FAIRFAX COUNTY, Va. (WUSA9) -- It's a project to capture the stories of the Civil Rights struggle,directly from those who lived through it. From facing segregation in the military, and in the schools, the stories come from residents of Northern Virginia and are part of a new video archive.
Congressman Gerry Connolly spearheaded the project to commemorate the 50 year anniversary of the Civil Right Act.
Ralph Smith was 13-years-old when his county decided to close its schools rather than desegregate. He was living with his family in Prince Edward County, Virginia and says the decision was "devastating" to the community. He had been looking forward to playing football in high school.
Instead, Smith remembers holding his football watching a school bus filled with white school mates heading to their new all-white private academy. His family sent him away to North Carolina to be educated and he never moved home again; it stole part of his childhood and weekly childhood fishing trips with his father. However Smith's younger brother fared worse. He was not able to go to school for five years throughout the closure.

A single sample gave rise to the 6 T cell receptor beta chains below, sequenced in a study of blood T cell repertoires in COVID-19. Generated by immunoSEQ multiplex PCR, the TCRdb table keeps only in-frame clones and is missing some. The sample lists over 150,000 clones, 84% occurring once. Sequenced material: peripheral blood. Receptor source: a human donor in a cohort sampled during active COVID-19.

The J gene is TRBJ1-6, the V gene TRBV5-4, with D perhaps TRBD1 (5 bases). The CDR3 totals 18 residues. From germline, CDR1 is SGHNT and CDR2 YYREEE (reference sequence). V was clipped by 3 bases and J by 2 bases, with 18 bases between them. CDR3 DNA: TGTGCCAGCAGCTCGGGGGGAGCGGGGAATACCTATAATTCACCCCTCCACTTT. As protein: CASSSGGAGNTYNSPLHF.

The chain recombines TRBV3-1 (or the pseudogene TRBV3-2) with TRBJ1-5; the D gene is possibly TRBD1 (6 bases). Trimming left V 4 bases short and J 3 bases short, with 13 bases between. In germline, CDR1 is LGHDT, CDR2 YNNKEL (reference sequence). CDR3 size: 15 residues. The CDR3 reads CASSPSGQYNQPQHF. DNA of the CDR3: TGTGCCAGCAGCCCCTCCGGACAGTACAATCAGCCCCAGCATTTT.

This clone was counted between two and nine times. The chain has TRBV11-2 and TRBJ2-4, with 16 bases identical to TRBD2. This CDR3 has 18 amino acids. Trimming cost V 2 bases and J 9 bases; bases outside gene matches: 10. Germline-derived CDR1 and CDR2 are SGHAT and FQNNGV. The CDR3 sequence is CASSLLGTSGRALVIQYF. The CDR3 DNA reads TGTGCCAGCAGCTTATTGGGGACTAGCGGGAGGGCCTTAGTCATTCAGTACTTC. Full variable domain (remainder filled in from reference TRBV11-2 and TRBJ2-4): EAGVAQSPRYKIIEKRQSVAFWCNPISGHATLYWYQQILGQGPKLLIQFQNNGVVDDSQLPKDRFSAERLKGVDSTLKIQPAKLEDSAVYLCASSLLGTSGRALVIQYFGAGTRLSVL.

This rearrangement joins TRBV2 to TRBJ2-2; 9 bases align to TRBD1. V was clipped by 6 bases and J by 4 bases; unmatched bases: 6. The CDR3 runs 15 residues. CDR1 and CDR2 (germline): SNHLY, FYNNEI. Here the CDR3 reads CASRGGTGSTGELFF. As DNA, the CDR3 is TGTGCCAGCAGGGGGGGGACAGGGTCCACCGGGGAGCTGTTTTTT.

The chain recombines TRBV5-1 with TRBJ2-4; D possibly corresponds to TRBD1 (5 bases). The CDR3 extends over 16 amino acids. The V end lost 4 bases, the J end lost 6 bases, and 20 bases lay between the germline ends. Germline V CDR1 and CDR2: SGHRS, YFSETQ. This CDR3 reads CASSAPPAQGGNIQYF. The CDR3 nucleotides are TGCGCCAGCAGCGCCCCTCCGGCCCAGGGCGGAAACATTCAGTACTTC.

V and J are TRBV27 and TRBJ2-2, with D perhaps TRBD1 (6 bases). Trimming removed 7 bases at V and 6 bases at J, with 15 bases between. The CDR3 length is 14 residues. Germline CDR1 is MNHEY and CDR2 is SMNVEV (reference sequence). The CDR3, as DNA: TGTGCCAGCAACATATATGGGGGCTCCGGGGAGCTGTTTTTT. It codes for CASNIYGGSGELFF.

Smith's is just one of 35 stories told on the video archive conceived by Rep. Gerry Connolly.
"It was the 50th anniversary of the probably the most important piece of legislation passed in the 20th century. I was child of the Civil Rights movement and I was so struck by the images on television. Both the heroic and the terrible images. And thought, what passion, what courage," said Connolly. He decided to get people together who could identify, research and interview people who were part of the Civil Rights struggle.
Monday, the archive was presented to the libraries of Fairfax and Prince William Counties, the Library of Congress and George Mason University, which will manage it. The hope is that teachers will use it to help students understand recent history and struggles still underway.
Written by Peggy Fox